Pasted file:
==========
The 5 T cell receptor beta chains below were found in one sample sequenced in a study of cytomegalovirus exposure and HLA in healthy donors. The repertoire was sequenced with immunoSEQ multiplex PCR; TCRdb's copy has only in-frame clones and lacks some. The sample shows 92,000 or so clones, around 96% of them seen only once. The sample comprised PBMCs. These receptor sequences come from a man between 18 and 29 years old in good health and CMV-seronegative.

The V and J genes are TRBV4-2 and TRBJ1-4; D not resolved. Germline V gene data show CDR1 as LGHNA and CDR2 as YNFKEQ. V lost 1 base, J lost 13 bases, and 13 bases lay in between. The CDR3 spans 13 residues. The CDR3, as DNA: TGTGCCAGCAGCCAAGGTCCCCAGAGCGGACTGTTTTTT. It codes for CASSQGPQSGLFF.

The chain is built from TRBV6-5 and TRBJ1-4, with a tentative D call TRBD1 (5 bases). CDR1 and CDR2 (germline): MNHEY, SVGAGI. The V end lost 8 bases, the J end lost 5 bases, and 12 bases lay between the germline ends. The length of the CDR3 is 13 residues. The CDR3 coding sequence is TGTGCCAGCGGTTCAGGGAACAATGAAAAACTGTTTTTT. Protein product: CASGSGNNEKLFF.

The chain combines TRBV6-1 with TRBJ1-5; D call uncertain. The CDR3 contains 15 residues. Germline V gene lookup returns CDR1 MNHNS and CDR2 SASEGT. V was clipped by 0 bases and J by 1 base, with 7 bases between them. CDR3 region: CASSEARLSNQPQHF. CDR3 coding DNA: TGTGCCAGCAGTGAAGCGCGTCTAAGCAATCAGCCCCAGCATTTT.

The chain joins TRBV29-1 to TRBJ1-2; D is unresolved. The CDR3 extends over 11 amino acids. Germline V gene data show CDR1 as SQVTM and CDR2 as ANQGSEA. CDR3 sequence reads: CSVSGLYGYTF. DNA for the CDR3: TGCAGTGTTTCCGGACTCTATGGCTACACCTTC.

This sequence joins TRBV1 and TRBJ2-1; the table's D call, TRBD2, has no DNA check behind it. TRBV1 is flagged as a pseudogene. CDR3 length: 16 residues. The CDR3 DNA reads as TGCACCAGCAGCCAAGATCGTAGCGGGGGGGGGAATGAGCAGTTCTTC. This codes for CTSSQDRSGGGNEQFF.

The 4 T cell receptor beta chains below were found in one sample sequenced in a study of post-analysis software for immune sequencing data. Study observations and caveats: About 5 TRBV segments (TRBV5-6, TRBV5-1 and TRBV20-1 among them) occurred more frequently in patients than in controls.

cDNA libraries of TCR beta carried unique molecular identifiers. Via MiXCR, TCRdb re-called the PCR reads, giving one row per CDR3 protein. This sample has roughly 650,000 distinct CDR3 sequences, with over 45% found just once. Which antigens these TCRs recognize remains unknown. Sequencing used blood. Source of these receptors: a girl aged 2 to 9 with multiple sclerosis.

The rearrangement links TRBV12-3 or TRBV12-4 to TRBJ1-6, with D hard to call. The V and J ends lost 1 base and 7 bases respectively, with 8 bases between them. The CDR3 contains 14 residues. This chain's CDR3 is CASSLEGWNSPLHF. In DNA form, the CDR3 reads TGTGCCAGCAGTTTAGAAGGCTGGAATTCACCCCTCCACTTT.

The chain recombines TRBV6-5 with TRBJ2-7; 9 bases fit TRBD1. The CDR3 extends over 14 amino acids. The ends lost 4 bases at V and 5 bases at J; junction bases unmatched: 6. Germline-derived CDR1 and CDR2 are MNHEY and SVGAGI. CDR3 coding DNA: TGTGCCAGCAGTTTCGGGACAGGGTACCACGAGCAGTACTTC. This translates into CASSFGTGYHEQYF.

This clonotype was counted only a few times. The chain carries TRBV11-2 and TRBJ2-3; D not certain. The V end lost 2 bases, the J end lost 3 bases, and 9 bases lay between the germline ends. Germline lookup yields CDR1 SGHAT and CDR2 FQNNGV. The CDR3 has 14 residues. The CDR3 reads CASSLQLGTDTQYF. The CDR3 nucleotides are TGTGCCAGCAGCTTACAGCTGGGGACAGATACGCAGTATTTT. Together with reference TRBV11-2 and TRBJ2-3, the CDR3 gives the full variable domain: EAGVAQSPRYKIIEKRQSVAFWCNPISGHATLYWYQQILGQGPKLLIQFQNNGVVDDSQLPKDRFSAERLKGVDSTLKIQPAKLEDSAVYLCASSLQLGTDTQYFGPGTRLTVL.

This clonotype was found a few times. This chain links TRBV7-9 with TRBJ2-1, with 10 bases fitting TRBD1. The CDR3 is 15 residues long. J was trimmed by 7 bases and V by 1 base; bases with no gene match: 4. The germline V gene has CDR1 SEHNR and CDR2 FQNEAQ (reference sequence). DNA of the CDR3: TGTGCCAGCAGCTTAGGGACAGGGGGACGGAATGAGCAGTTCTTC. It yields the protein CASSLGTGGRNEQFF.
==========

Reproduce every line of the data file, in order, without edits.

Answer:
The 5 T cell receptor beta chains below were found in one sample sequenced in a study of cytomegalovirus exposure and HLA in healthy donors. The repertoire was sequenced with immunoSEQ multiplex PCR; TCRdb's copy has only in-frame clones and lacks some. The sample shows 92,000 or so clones, around 96% of them seen only once. The sample comprised PBMCs. These receptor sequences come from a man between 18 and 29 years old in good health and CMV-seronegative.

The V and J genes are TRBV4-2 and TRBJ1-4; D not resolved. Germline V gene data show CDR1 as LGHNA and CDR2 as YNFKEQ. V lost 1 base, J lost 13 bases, and 13 bases lay in between. The CDR3 spans 13 residues. The CDR3, as DNA: TGTGCCAGCAGCCAAGGTCCCCAGAGCGGACTGTTTTTT. It codes for CASSQGPQSGLFF.

The chain is built from TRBV6-5 and TRBJ1-4, with a tentative D call TRBD1 (5 bases). CDR1 and CDR2 (germline): MNHEY, SVGAGI. The V end lost 8 bases, the J end lost 5 bases, and 12 bases lay between the germline ends. The length of the CDR3 is 13 residues. The CDR3 coding sequence is TGTGCCAGCGGTTCAGGGAACAATGAAAAACTGTTTTTT. Protein product: CASGSGNNEKLFF.

The chain combines TRBV6-1 with TRBJ1-5; D call uncertain. The CDR3 contains 15 residues. Germline V gene lookup returns CDR1 MNHNS and CDR2 SASEGT. V was clipped by 0 bases and J by 1 base, with 7 bases between them. CDR3 region: CASSEARLSNQPQHF. CDR3 coding DNA: TGTGCCAGCAGTGAAGCGCGTCTAAGCAATCAGCCCCAGCATTTT.

The chain joins TRBV29-1 to TRBJ1-2; D is unresolved. The CDR3 extends over 11 amino acids. Germline V gene data show CDR1 as SQVTM and CDR2 as ANQGSEA. CDR3 sequence reads: CSVSGLYGYTF. DNA for the CDR3: TGCAGTGTTTCCGGACTCTATGGCTACACCTTC.

This sequence joins TRBV1 and TRBJ2-1; the table's D call, TRBD2, has no DNA check behind it. TRBV1 is flagged as a pseudogene. CDR3 length: 16 residues. The CDR3 DNA reads as TGCACCAGCAGCCAAGATCGTAGCGGGGGGGGGAATGAGCAGTTCTTC. This codes for CTSSQDRSGGGNEQFF.

The 4 T cell receptor beta chains below were found in one sample sequenced in a study of post-analysis software for immune sequencing data. Study observations and caveats: About 5 TRBV segments (TRBV5-6, TRBV5-1 and TRBV20-1 among them) occurred more frequently in patients than in controls.

cDNA libraries of TCR beta carried unique molecular identifiers. Via MiXCR, TCRdb re-called the PCR reads, giving one row per CDR3 protein. This sample has roughly 650,000 distinct CDR3 sequences, with over 45% found just once. Which antigens these TCRs recognize remains unknown. Sequencing used blood. Source of these receptors: a girl aged 2 to 9 with multiple sclerosis.

The rearrangement links TRBV12-3 or TRBV12-4 to TRBJ1-6, with D hard to call. The V and J ends lost 1 base and 7 bases respectively, with 8 bases between them. The CDR3 contains 14 residues. This chain's CDR3 is CASSLEGWNSPLHF. In DNA form, the CDR3 reads TGTGCCAGCAGTTTAGAAGGCTGGAATTCACCCCTCCACTTT.

The chain recombines TRBV6-5 with TRBJ2-7; 9 bases fit TRBD1. The CDR3 extends over 14 amino acids. The ends lost 4 bases at V and 5 bases at J; junction bases unmatched: 6. Germline-derived CDR1 and CDR2 are MNHEY and SVGAGI. CDR3 coding DNA: TGTGCCAGCAGTTTCGGGACAGGGTACCACGAGCAGTACTTC. This translates into CASSFGTGYHEQYF.

This clonotype was counted only a few times. The chain carries TRBV11-2 and TRBJ2-3; D not certain. The V end lost 2 bases, the J end lost 3 bases, and 9 bases lay between the germline ends. Germline lookup yields CDR1 SGHAT and CDR2 FQNNGV. The CDR3 has 14 residues. The CDR3 reads CASSLQLGTDTQYF. The CDR3 nucleotides are TGTGCCAGCAGCTTACAGCTGGGGACAGATACGCAGTATTTT. Together with reference TRBV11-2 and TRBJ2-3, the CDR3 gives the full variable domain: EAGVAQSPRYKIIEKRQSVAFWCNPISGHATLYWYQQILGQGPKLLIQFQNNGVVDDSQLPKDRFSAERLKGVDSTLKIQPAKLEDSAVYLCASSLQLGTDTQYFGPGTRLTVL.

This clonotype was found a few times. This chain links TRBV7-9 with TRBJ2-1, with 10 bases fitting TRBD1. The CDR3 is 15 residues long. J was trimmed by 7 bases and V by 1 base; bases with no gene match: 4. The germline V gene has CDR1 SEHNR and CDR2 FQNEAQ (reference sequence). DNA of the CDR3: TGTGCCAGCAGCTTAGGGACAGGGGGACGGAATGAGCAGTTCTTC. It yields the protein CASSLGTGGRNEQFF.